...Until the last ten minutes. Of course there was a happy ending. The plane wreckage was found, the crew saved, yada yada yada, but Garrett thanked Jordan for coming back from L.A. You'd have to have watched from the beginning to understand this, but it was a very touching sentiment. Most of all my favorite part of the finale was the closing song. Quite awhile ago, I don't even know what episode or season, all I know is that Jordan cried in her dad's arms at the end of the episode, this beautiful John Hiatt song called "Thirty Years of Tears" played in the background. There it was tonight at the end of the series. Quite fitting if you ask me.

Alright, that's enough from me on television. I'll spare you any more talk of what I've been watching at least until the fall.

Tuesday, May 15, 2007

Stallings Collection News

I received the official letter from the Office of the President of Idaho State University today stating that they will continue to fund me as a presidential intern working on the Stallings Congressional Collection for the upcoming 2007-2008 academic year!!

A few weeks ago I gave a presentation on the project and emphasized that the collection will allow ISU to be a research destination for many, many scholars. And it looks like my presentation as well as my dedication to the project has paid off.

The collection, as I'm sure I've mentioned, will open to the public in January of 2008. The main (Washington office) collection will be completely processed at that point and the rest of the files (from district offices and Stallings' work as U.S. Nuclear Waste Negotiator) will be completed soon there after.

ISU's acceptance of this project and monetary dedication to it's completion signals only a small portion of what I am hoping will become a new era of research at Idaho State.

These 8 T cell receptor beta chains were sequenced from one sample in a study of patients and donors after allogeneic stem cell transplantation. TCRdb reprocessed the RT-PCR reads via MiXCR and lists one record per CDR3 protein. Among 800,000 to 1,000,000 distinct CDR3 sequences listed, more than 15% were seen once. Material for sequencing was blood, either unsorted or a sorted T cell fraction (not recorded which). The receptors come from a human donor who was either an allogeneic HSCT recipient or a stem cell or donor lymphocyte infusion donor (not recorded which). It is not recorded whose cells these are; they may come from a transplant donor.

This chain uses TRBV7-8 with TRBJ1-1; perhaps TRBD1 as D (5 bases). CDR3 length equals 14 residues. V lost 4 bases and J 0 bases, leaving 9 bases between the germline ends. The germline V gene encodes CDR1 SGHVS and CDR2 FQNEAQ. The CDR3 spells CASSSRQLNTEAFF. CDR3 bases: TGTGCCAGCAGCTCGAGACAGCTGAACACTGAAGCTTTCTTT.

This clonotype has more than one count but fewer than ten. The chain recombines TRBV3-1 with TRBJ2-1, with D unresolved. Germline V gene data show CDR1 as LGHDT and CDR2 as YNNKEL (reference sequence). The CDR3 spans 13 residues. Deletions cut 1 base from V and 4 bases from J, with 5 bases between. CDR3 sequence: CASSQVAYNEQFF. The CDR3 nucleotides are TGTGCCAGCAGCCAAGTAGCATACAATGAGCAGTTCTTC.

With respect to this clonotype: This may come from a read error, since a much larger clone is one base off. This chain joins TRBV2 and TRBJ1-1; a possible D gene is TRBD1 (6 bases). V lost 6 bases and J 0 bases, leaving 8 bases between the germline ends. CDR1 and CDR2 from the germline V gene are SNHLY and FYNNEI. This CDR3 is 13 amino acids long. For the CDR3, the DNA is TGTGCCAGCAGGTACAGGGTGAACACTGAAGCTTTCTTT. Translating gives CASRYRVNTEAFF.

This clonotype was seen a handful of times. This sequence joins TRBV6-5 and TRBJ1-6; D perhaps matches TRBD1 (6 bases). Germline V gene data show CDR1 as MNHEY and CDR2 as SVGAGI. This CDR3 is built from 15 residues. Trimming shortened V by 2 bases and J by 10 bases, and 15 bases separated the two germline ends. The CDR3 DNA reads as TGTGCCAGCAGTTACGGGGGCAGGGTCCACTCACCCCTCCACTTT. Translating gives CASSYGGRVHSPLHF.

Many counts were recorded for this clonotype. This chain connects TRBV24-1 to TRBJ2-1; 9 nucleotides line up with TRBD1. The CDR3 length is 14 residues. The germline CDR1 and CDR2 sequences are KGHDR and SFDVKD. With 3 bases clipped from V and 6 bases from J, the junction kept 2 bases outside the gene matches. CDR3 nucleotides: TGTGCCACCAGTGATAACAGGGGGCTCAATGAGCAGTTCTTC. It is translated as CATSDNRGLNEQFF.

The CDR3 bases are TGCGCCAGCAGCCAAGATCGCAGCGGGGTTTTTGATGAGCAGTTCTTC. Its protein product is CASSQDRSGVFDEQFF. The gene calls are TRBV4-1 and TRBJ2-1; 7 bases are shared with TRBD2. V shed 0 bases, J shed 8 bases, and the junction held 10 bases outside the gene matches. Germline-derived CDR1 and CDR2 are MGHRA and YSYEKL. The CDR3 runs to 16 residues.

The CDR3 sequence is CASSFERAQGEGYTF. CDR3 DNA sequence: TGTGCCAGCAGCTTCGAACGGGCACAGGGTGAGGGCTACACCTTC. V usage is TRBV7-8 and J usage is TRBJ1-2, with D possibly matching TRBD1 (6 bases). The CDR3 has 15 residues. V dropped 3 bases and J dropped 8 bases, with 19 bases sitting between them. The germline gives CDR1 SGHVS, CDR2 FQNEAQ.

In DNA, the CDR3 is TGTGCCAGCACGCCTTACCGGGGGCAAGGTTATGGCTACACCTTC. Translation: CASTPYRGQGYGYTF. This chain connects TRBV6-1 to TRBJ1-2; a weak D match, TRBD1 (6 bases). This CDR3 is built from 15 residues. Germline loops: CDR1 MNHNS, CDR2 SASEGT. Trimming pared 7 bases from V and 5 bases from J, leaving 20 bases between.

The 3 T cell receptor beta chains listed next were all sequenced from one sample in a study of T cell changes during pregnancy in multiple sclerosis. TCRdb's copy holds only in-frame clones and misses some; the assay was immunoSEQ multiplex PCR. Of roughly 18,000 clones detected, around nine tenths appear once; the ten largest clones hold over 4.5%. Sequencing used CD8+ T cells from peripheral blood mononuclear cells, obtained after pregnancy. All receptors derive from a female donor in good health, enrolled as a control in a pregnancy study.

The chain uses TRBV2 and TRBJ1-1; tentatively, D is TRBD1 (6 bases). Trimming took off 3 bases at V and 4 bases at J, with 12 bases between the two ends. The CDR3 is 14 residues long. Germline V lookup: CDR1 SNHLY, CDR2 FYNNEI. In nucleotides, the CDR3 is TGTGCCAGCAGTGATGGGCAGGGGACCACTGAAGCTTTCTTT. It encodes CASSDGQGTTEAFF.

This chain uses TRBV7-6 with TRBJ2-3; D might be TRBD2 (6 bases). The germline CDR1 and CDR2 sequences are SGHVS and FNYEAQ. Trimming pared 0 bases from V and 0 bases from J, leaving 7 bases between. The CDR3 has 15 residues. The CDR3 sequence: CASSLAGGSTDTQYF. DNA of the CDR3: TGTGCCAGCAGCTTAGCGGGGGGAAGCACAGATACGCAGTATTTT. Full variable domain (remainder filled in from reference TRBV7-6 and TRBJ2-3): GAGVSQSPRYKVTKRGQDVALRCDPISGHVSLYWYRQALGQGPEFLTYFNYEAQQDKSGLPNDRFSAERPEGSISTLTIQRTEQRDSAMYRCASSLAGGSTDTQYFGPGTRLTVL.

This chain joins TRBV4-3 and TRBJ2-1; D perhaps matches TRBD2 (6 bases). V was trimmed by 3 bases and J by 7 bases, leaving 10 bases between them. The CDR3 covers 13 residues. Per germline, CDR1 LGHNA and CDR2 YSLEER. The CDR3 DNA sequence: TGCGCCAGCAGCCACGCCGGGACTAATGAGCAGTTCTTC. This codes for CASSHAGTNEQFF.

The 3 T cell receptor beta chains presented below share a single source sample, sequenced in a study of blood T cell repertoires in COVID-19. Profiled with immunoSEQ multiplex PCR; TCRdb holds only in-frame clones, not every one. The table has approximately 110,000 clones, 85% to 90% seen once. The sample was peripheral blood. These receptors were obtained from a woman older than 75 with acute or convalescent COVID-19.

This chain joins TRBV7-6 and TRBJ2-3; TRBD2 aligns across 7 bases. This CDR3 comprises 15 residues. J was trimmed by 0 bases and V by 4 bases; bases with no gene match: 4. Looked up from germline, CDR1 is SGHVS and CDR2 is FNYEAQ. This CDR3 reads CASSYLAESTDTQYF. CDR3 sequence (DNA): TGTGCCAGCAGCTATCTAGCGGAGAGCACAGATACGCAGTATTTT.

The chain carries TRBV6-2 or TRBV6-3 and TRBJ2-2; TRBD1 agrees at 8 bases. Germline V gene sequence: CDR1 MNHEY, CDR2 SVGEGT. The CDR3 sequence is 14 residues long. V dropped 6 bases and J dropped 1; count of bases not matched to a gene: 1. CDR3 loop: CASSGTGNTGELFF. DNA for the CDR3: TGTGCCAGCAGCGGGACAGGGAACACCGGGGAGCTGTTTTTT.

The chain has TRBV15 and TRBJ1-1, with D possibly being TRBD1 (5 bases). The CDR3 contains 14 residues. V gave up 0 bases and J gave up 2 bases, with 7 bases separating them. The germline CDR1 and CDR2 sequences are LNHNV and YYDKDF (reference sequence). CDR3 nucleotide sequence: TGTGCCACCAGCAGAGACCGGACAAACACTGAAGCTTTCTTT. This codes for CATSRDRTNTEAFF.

Monday, May 14, 2007

Bike to Work Week

May is National Bike to Work Month and May 13th-18th is National Bike to Work Week with Friday the 18th being Bike to Work Day.

This past week I picked up a stack of information from the Bannock Planning Organization, the Portneuf Greenway Foundation, and the Idaho Transportation Department about the National Bike to Work Week. I am very impressed with the amount of work going into Porteuf Valley Bike to Work and wonder how I've missed it all these years that I've been in Pocatello.

There were two events over the weekend supporting the Green Bikes program and the Poky Free Bikes organizations here in town. I wasn't in town most of the weekend so I couldn't attend, but both of these organizations are worthy of all the support they can get. If you are interested in more on National Bike to Work Month, bicycle safety, the goings-on in the Portneuf Valley, Portneuf Greenway bike trails, and other environmentally friendly transportation you can visiit

I can't commit to riding my bike every day this week to work and school, but I will be riding on Friday if not several days this week as I do most weeks when my time is spent on campus.

Please join me in this environmentally friendly, healthy, and fun week of cycling!

Weekend Snapshots

I love this statue! Situated right next to the Veterans Memorial, this statue is the epitome of the irrigated West and so very Idaho-esque (yes, I just made that word up).

I was in Burley on Saturday and stopped at the Cassia County Veterans Memorial right next to the courthouse on Overland. I'm not entirely sure when it was constructed, but it was my first visit.

The latest shot of the new Bright Tomorrows facility on Washington & Walnut. The roof is nearly complete (including the shingles) and most of windows and exterior doors have been installed.

Thursday, May 10, 2007


It seems every day now there appears a myriad of articles on Barry Bonds chasing Hank Aaron's home run record. Every day somebody else weighs in on the historical and societal implications of Bonds inching closer and closer to the record, yet in all the controversy and opining the strongest position being taken isn't written on paper, it's the action (or inaction) of Hank Aaron. Aaron has stated that he will not be in attendance when Bonds hits his 756th home run--passing up the long time record of 755 home runs hit by Hank Aaron.

Good for Hammerin' Hank!

I read today in The Birmingham News that older fans of the game tend to defend Aaron, while younger fans are in favor of Bonds passing up the record (an inevitable milestone). I don't necessarily agree. I, at the rightful age of twenty-two, am quite alarmed by the pouring out of support for Bonds. I suppose the argument can still be made that there is no hard proof that Bonds actually used steroids, but come on, have you looked at the man? I have a rookie card of Bonds who was much smaller then, though muscular and fit. Looking at him now, be in not for his one-of-a-kind smile, you wouldn't know he was the same guy. His broad shoulders appear inches wider than they ever did when he was a rookie and the man is simply huge. Did he use steroids? I'd bet my life savings on it.